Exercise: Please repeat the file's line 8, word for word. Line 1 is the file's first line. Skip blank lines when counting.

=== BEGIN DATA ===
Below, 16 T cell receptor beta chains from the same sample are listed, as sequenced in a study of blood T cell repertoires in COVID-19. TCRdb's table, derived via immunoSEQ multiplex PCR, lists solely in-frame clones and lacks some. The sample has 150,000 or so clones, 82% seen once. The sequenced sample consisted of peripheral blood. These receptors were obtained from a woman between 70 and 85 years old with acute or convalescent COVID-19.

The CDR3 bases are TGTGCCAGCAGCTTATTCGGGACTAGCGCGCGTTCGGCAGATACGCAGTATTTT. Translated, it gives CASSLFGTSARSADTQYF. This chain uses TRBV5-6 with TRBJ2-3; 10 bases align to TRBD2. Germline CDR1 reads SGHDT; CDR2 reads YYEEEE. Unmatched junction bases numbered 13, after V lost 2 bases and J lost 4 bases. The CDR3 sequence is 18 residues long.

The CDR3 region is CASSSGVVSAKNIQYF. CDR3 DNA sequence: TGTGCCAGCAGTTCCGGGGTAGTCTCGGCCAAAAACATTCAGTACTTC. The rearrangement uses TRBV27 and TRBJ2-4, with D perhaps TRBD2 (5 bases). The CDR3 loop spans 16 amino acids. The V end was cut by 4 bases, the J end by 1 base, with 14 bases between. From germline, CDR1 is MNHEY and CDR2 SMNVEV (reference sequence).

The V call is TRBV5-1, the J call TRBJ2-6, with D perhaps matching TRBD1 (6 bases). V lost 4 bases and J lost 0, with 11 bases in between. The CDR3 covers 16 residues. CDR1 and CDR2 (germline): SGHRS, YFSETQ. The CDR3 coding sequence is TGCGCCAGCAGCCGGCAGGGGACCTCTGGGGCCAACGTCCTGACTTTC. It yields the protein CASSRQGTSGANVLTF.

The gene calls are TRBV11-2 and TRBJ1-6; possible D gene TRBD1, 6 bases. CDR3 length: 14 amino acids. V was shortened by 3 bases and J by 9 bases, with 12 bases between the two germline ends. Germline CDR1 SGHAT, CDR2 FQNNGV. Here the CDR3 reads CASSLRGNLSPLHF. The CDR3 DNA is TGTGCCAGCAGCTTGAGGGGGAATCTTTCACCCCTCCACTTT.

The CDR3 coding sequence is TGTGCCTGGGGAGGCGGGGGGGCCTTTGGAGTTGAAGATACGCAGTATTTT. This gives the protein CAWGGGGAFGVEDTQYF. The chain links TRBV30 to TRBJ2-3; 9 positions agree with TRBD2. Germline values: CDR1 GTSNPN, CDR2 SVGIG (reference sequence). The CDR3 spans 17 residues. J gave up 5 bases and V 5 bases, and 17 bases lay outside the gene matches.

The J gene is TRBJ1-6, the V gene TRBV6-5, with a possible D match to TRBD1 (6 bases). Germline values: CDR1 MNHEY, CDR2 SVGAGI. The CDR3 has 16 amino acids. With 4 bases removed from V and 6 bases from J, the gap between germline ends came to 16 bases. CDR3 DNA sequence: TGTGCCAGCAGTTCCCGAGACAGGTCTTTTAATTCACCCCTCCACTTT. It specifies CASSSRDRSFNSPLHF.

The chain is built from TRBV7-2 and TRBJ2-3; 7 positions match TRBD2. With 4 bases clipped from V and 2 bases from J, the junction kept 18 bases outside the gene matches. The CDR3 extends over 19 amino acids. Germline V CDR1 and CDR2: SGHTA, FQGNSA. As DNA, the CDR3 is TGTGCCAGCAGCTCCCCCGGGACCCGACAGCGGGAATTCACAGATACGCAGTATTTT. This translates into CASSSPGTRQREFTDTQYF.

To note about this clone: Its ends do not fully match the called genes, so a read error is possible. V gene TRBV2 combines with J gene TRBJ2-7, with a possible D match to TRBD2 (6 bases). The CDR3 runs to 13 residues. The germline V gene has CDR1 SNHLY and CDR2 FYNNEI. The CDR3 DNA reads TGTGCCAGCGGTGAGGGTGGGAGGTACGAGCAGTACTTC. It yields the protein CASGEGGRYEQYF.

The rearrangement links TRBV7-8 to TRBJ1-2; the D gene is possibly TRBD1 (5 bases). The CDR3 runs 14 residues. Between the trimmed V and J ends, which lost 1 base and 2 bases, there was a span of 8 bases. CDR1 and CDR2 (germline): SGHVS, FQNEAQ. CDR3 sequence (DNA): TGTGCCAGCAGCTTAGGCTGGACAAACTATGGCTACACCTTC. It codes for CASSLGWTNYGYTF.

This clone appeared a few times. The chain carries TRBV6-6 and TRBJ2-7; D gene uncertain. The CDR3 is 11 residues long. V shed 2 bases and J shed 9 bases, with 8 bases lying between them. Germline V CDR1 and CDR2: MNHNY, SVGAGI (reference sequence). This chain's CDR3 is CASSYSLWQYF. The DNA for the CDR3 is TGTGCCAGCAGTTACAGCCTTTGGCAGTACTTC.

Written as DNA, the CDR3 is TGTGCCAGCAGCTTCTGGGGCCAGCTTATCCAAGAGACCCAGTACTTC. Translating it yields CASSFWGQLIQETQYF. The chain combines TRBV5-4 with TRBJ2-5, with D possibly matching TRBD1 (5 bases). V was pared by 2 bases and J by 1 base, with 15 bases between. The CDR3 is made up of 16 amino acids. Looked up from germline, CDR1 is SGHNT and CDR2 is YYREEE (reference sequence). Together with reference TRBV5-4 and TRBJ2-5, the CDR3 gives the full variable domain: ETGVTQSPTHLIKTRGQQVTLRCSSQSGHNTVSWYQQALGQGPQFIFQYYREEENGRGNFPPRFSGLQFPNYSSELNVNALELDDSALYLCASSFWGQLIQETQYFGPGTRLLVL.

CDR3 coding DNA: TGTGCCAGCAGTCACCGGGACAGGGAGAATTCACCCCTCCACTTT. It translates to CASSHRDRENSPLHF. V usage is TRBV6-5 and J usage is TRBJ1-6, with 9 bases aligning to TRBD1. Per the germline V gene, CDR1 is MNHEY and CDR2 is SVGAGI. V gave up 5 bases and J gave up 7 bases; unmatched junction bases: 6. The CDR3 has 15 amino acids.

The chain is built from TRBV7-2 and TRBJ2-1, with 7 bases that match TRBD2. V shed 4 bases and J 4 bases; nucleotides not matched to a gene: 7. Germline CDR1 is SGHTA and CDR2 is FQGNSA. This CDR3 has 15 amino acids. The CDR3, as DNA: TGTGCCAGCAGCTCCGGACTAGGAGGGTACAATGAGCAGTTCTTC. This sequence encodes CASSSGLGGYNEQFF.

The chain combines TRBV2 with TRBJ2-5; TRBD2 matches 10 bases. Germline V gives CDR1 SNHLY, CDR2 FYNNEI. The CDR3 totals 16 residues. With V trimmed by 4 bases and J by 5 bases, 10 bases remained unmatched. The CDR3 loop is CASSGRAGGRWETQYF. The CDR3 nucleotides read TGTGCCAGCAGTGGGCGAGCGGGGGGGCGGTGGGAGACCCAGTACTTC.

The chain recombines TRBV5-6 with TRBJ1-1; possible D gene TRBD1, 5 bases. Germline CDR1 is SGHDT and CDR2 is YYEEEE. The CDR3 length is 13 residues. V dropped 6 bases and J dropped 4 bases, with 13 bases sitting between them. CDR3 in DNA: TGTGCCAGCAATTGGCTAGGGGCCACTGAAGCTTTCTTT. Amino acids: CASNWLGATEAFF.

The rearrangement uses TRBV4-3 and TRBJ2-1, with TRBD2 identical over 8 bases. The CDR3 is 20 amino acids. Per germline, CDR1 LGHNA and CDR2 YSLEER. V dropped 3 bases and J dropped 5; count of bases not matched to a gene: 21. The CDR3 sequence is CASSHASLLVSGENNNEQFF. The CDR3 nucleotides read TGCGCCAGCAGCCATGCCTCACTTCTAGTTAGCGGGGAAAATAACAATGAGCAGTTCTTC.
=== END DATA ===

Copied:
The chain is built from TRBV7-2 and TRBJ2-3; 7 positions match TRBD2. With 4 bases clipped from V and 2 bases from J, the junction kept 18 bases outside the gene matches. The CDR3 extends over 19 amino acids. Germline V CDR1 and CDR2: SGHTA, FQGNSA. As DNA, the CDR3 is TGTGCCAGCAGCTCCCCCGGGACCCGACAGCGGGAATTCACAGATACGCAGTATTTT. This translates into CASSSPGTRQREFTDTQYF.